Youth Services Expands Access to Summer Camp

Friends For Change students at camp. Photo provided

BELLOWS FALLS, Vermont – Friends for Change, an after-school program in Bellows Falls, Vermont, run by Youth Services, expanded its summer camp, piloted in 2021, engaging an average of 30 youth per week between late June and mid-August.

It was a seven-week free, play-based, restorative, trauma-informed day camp for young people aged 11-20. Using the Compass School campus as a base, the thirty young people were able to try new things ranging from kayaking to community reciprocity and restorative practices. According to Friends for Change founder and co-director Hailee Galandak-Cochran, campers focused on how they could give back to outdoor spaces in the community, such as cleaning up trash in Cold River, where they regularly bathed in weather. hot.

Galandak-Cochran explained that all young people are welcome, but the programming was specifically created for people who have experienced trauma associated with poverty, discrimination, and experiences of foster care or homelessness. family instability.

A range of activities were offered, including many excursions to local lakes, rivers and hiking sites, as well as team-building games and art.

“Like its after-school counterpart, the Friends For Change summer program is designed for and by young people with stories of resilience,” Galandak-Cochran described. “Friends for Change is about providing the scaffolding and skill-building opportunities to create real system change.”

Now celebrating its 50th anniversary of building community, Youth Services is proud to support innovation and be a catalyst for change, according to its Executive Director Russell Bradbury-Carlin.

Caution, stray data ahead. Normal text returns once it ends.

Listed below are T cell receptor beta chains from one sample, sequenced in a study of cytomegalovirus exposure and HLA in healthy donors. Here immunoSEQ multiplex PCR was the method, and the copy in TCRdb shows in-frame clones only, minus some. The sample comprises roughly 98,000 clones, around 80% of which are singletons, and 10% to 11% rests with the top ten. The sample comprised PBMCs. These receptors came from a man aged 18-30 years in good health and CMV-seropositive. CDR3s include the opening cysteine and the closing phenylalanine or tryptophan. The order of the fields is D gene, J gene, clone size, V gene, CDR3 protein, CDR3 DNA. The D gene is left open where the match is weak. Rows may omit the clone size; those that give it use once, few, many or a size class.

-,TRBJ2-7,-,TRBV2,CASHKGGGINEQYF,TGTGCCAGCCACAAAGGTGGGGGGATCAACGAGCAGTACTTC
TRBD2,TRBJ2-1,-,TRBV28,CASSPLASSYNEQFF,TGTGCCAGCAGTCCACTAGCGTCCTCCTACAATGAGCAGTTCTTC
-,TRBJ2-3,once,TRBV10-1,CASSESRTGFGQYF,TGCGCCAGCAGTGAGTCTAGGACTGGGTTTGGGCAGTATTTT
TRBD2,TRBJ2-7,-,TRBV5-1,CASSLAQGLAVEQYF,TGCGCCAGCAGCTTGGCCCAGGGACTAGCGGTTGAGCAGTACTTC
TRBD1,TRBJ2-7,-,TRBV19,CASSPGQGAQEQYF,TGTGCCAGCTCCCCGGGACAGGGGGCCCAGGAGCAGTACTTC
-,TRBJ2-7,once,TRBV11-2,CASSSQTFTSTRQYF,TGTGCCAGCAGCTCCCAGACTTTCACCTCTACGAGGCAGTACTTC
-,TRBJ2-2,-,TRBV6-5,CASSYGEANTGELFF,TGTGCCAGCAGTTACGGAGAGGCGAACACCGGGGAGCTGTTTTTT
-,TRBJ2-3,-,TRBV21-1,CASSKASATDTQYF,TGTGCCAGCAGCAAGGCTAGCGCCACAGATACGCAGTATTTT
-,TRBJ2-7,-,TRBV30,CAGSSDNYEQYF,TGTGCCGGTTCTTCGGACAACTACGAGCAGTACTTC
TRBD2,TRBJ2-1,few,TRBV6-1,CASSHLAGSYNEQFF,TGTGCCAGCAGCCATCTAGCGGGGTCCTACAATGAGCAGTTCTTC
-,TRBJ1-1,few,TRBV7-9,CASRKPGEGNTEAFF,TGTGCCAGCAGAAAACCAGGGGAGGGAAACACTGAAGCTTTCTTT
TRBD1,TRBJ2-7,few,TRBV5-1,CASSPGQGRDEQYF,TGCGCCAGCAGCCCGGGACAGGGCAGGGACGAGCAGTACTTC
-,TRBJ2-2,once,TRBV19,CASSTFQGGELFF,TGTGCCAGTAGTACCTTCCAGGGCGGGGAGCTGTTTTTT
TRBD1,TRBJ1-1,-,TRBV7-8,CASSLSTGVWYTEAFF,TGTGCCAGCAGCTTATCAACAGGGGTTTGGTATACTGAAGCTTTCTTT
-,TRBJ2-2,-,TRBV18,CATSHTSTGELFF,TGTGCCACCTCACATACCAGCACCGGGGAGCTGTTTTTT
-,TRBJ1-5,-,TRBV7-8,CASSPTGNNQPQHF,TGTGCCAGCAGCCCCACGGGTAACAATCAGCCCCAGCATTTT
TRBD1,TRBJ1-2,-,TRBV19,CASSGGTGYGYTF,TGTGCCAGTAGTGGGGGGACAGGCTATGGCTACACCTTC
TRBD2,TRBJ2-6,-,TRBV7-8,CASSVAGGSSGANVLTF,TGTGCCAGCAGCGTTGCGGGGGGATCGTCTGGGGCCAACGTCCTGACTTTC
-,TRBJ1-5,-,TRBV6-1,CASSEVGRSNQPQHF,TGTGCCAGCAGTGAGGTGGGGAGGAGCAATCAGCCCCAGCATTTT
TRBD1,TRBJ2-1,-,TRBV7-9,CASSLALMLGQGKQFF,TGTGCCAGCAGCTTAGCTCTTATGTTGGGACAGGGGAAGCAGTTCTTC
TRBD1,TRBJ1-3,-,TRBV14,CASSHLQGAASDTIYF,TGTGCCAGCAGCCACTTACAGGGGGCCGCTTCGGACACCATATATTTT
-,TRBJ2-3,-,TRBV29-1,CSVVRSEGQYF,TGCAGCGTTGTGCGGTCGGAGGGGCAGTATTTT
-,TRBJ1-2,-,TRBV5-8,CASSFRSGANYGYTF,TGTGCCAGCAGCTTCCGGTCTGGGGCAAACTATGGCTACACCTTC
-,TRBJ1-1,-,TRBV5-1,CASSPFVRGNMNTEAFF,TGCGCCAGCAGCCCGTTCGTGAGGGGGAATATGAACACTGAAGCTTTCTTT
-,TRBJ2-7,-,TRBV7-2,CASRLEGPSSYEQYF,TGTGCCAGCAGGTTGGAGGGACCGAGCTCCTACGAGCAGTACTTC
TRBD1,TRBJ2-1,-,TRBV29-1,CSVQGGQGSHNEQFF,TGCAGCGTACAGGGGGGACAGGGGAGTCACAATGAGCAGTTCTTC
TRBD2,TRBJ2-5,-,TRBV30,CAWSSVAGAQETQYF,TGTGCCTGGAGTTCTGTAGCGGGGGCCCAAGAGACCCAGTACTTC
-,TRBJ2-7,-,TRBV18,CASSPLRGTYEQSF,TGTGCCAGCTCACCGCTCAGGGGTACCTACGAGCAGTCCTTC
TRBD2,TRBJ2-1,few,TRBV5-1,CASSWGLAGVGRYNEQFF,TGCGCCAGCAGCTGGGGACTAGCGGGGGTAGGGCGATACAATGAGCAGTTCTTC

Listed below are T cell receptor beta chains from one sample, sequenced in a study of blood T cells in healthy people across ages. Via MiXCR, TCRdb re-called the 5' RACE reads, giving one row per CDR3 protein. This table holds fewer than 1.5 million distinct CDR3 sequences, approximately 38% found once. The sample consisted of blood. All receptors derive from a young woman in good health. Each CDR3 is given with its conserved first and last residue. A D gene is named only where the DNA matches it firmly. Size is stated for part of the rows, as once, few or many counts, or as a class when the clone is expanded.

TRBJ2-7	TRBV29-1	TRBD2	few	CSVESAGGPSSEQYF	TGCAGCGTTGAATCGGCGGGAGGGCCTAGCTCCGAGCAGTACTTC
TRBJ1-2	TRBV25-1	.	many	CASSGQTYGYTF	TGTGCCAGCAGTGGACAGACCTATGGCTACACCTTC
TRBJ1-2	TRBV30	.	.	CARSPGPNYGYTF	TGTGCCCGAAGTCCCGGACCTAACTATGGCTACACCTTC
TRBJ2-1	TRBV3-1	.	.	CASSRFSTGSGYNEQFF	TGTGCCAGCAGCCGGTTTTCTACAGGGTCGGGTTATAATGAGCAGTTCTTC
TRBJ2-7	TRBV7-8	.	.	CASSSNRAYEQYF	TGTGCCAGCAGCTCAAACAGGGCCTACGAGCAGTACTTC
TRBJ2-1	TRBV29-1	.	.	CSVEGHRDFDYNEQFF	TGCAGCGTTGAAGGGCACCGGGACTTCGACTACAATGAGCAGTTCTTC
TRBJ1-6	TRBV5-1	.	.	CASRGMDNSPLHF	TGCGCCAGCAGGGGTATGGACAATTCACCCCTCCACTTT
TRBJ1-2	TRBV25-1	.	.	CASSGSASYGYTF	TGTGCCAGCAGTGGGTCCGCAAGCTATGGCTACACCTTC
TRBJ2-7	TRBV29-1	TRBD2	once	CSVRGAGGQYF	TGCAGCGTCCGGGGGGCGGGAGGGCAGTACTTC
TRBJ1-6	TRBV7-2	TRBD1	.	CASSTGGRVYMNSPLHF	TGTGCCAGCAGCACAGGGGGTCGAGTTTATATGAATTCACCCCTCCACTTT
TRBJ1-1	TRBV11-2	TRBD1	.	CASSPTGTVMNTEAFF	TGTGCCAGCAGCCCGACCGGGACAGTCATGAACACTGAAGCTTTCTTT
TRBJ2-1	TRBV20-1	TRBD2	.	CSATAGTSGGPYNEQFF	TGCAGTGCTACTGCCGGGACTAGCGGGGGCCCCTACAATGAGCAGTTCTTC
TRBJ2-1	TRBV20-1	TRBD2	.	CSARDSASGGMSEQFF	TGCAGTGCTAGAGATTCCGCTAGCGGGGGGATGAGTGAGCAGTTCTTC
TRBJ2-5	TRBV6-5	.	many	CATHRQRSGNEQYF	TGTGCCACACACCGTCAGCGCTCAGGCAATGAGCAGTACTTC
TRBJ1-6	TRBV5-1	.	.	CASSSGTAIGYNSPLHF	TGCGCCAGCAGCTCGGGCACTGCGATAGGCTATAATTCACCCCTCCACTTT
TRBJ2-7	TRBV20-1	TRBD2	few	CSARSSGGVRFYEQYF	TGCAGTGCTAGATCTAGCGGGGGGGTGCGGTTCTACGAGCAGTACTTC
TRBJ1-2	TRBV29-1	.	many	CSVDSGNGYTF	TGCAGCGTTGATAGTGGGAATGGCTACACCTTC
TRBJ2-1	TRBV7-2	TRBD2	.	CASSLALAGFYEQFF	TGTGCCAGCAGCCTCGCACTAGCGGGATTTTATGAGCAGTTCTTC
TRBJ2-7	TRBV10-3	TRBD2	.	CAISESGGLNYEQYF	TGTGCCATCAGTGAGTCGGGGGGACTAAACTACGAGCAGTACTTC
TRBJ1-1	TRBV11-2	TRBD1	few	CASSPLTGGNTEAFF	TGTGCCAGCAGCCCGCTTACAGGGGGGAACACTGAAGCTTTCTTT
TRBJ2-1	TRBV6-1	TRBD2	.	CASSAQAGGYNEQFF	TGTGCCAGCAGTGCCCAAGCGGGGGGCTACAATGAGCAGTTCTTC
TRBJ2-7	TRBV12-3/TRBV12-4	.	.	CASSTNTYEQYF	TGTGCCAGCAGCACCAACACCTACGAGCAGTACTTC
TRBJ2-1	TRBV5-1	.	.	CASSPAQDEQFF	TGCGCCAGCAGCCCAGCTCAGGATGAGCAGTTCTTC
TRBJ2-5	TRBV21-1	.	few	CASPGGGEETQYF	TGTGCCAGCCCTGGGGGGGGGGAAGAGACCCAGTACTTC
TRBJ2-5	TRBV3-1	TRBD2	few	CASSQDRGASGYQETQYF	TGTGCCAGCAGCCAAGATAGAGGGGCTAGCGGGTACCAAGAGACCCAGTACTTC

Supportive adults help youth lead restorative circles of community building, affectionately called “deep circles” because of the nature of the discussions, a feature of the group that was evident in the interactions during camp.

“Trauma healing happens through peer support, as young people learn self-compassion, empathy and the power of their stories,” Galandak-Cochran said. As one youth noted, “Friends For Change is about accepting people. We can show ourselves as we are without being judged.

Friends for change teens. Photo provided

At camp, youth practice conflict resolution and peer support. Meghan Licciardi, the other co-director of Friends for Change, described how through activities like deep circles, young people have become more connected to peers and positive adults in the community. “Participants report an increase in confidence, leadership, sense of belonging, community engagement, and lower substance use,” Licciardi said.

In conjunction with Greater Falls Connections, the Youth Services summer camp received federal funding secured by Senator Bernie Sanders through the Afterschool & Summer Expanding Access Grant program, administered by Vermont AfterSchool, a nonprofit organization in statewide. Mt. Ascutney Hospital and Health Center and the Vermont Children’s Trust Fund are all helping to make this year’s program possible.

In addition to covering activities, travel and entrance fees, Friends For Change was able to have four full-time adult staff and a part-time youth camp leader to help run the community services program. youth.

As stated in the grant, the goal of the funding is to address the shortcomings of Vermont’s current summer and afterschool system by addressing affordability, availability, promoting sustainability, and piloting innovative approaches.

With summer camp now over, youth and adult staff are already looking forward to trying new innovations at their Friends for Change after-school program which will restart in early September in the Greater Bellows Falls area.

For more information, email [email protected] or call Friends for Change at 802-689-9663.

Comments are closed.